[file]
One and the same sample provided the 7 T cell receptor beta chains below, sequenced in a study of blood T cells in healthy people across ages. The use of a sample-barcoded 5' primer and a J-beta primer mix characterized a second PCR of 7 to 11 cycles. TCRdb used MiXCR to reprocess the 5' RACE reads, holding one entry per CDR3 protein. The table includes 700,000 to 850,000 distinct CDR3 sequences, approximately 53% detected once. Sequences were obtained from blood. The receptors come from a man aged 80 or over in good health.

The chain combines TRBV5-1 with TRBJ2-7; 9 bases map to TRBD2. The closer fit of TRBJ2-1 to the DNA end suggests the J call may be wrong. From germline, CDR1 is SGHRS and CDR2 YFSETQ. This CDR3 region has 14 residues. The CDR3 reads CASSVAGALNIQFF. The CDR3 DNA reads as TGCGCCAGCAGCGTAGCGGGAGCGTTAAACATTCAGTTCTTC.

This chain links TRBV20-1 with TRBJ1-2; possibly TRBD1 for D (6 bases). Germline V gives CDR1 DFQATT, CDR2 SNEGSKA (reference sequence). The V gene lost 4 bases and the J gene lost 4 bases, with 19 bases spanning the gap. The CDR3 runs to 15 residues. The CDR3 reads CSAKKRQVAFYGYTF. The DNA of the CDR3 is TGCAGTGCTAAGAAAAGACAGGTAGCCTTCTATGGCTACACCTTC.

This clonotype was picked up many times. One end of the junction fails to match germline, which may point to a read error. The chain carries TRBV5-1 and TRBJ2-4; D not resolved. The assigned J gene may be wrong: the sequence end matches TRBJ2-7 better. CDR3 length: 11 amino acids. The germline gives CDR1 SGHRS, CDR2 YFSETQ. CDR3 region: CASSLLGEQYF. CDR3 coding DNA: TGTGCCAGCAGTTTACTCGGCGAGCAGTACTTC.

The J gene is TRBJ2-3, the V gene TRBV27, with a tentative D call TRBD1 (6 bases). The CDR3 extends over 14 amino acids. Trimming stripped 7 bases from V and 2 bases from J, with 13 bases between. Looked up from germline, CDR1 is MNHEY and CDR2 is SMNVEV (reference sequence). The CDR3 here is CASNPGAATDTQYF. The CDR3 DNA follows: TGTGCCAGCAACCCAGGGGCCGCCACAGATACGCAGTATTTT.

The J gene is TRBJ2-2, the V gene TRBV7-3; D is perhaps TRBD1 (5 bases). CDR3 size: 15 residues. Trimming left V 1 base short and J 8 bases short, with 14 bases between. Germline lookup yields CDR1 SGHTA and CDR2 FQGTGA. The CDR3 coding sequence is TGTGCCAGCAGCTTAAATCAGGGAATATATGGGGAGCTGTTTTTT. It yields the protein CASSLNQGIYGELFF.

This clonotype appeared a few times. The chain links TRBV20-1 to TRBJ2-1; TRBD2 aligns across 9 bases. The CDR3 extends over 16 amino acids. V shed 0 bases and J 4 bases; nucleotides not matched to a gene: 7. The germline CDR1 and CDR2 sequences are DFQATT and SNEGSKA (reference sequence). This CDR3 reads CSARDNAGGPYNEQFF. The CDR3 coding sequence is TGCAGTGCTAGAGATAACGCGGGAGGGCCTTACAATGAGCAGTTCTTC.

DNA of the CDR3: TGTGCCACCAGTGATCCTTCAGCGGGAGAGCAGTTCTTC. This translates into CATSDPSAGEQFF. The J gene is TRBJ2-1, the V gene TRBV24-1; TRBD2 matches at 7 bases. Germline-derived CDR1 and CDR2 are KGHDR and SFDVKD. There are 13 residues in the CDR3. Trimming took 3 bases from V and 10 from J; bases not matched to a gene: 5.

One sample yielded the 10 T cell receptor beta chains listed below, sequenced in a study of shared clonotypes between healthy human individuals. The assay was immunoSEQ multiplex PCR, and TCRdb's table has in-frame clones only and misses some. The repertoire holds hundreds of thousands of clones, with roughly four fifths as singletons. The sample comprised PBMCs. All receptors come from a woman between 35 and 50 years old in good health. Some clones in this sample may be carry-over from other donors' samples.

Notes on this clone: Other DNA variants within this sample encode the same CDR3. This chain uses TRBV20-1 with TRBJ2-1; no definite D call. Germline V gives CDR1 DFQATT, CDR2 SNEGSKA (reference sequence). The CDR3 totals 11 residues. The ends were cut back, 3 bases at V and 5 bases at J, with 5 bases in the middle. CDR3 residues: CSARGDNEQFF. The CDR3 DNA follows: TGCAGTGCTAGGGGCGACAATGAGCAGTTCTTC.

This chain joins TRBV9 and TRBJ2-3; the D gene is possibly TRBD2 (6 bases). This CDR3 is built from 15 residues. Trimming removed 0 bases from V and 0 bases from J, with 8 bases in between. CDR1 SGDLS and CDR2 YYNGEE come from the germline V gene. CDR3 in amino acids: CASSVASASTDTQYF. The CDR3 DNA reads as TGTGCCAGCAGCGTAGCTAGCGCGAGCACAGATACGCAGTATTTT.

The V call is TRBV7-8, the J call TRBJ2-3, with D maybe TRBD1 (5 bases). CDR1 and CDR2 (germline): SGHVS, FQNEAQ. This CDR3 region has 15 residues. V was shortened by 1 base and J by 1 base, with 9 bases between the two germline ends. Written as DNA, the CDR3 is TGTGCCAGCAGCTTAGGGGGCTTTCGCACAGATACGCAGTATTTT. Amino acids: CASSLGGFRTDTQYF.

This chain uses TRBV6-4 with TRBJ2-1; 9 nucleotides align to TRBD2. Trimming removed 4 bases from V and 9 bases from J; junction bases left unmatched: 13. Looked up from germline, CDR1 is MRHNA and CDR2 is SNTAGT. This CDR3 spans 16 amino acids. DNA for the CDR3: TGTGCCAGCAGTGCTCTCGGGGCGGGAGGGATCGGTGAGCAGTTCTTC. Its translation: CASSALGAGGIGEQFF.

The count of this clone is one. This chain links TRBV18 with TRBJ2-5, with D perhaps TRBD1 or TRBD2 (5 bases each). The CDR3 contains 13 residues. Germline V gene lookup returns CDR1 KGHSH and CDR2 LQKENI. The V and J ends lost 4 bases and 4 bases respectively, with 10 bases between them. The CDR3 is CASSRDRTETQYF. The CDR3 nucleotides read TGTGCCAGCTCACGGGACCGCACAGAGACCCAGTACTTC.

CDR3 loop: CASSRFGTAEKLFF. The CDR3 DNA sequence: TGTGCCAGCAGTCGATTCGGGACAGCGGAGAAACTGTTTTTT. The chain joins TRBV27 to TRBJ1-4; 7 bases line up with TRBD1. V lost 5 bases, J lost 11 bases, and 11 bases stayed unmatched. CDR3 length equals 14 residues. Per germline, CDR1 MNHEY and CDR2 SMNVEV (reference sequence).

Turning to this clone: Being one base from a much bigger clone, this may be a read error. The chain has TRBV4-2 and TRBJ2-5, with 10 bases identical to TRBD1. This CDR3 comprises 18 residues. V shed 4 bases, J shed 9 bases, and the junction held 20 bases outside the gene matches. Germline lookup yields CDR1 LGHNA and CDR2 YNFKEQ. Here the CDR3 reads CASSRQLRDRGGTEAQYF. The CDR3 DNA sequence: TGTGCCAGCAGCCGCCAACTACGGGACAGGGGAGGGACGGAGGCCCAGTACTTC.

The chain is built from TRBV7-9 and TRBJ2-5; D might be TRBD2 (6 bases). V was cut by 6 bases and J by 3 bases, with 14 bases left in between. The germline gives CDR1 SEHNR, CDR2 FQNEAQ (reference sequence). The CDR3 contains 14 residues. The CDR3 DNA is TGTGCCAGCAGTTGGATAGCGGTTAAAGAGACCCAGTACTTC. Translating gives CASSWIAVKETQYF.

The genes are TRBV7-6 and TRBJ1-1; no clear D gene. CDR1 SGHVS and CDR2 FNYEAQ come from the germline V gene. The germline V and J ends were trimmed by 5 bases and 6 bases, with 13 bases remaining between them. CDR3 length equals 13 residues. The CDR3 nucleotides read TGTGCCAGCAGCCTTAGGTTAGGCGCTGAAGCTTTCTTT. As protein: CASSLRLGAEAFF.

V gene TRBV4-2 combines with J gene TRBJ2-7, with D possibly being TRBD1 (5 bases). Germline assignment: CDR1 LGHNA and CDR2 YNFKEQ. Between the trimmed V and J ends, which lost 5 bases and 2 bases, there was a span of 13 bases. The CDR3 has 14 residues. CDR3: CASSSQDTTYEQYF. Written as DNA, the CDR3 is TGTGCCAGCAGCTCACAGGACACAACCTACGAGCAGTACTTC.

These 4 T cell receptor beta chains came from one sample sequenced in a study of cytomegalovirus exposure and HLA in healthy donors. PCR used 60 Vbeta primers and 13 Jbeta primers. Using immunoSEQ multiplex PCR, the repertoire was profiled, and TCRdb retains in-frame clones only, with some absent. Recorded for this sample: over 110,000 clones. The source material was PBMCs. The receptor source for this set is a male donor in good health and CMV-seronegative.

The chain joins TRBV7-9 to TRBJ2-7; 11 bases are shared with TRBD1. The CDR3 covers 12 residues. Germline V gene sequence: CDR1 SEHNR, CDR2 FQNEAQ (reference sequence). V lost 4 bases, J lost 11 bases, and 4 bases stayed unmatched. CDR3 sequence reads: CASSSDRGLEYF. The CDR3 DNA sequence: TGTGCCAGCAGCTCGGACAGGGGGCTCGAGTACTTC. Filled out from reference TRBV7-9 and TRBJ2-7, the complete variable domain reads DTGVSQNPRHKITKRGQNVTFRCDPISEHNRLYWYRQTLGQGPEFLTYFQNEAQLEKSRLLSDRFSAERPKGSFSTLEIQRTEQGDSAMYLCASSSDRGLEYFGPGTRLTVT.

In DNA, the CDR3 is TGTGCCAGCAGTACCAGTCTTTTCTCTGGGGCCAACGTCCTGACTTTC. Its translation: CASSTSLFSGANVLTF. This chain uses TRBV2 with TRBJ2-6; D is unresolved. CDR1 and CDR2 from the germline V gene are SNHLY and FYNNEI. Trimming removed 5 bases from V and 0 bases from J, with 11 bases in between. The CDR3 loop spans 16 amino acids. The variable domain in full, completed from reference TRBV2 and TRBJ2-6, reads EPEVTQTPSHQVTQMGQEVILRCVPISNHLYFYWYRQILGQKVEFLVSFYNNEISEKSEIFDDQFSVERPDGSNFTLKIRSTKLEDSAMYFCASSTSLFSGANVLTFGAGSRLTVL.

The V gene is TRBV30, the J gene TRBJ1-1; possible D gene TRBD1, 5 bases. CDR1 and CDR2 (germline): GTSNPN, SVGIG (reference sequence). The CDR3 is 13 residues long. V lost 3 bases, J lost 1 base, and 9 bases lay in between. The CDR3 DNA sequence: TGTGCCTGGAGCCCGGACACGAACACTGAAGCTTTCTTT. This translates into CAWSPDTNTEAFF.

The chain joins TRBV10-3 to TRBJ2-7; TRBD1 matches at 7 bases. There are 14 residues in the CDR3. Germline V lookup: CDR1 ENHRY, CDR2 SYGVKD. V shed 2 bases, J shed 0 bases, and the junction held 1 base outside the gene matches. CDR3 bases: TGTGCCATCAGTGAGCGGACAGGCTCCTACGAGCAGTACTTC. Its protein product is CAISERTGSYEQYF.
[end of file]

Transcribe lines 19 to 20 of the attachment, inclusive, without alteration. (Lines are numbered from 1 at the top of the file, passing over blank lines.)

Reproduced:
V gene TRBV4-2 combines with J gene TRBJ2-7, with D possibly being TRBD1 (5 bases). Germline assignment: CDR1 LGHNA and CDR2 YNFKEQ. Between the trimmed V and J ends, which lost 5 bases and 2 bases, there was a span of 13 bases. The CDR3 has 14 residues. CDR3: CASSSQDTTYEQYF. Written as DNA, the CDR3 is TGTGCCAGCAGCTCACAGGACACAACCTACGAGCAGTACTTC.

These 4 T cell receptor beta chains came from one sample sequenced in a study of cytomegalovirus exposure and HLA in healthy donors. PCR used 60 Vbeta primers and 13 Jbeta primers. Using immunoSEQ multiplex PCR, the repertoire was profiled, and TCRdb retains in-frame clones only, with some absent. Recorded for this sample: over 110,000 clones. The source material was PBMCs. The receptor source for this set is a male donor in good health and CMV-seronegative.